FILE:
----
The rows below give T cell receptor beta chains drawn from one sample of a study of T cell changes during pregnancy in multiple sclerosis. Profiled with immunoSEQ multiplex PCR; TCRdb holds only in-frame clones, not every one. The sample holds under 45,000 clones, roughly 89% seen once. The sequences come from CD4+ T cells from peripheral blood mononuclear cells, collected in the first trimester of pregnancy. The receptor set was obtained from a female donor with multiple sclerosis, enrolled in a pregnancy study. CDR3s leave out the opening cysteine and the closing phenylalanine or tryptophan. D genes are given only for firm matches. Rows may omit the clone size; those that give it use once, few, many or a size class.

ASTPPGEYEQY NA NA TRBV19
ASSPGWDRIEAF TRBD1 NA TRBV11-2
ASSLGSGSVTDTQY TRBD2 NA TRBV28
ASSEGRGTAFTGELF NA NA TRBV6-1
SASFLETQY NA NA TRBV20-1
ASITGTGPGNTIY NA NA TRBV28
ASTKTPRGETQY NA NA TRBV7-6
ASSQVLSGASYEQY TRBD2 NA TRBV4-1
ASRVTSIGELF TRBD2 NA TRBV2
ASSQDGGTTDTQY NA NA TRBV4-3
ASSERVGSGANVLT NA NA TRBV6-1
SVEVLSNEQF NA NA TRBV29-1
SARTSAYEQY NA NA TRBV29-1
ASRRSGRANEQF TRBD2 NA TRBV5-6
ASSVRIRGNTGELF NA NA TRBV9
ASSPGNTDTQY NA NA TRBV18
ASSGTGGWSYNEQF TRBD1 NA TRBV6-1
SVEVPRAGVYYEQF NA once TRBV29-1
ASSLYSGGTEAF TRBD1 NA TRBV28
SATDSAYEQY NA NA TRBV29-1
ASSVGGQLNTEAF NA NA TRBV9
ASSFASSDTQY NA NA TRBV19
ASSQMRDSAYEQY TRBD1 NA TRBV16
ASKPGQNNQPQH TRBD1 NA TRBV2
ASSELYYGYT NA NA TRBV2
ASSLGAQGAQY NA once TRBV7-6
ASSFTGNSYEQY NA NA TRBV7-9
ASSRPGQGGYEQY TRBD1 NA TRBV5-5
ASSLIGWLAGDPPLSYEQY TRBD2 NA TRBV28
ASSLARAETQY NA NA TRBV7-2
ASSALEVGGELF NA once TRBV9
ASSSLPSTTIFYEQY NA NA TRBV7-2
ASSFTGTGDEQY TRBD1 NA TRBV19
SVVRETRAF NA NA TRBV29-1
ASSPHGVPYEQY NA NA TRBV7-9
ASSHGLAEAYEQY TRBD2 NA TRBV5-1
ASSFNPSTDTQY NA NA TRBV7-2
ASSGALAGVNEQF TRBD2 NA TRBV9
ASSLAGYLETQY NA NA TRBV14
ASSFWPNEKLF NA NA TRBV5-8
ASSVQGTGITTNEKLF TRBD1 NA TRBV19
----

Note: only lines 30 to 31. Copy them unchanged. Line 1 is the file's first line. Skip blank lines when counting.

ASSLIGWLAGDPPLSYEQY TRBD2 NA TRBV28
ASSLARAETQY NA NA TRBV7-2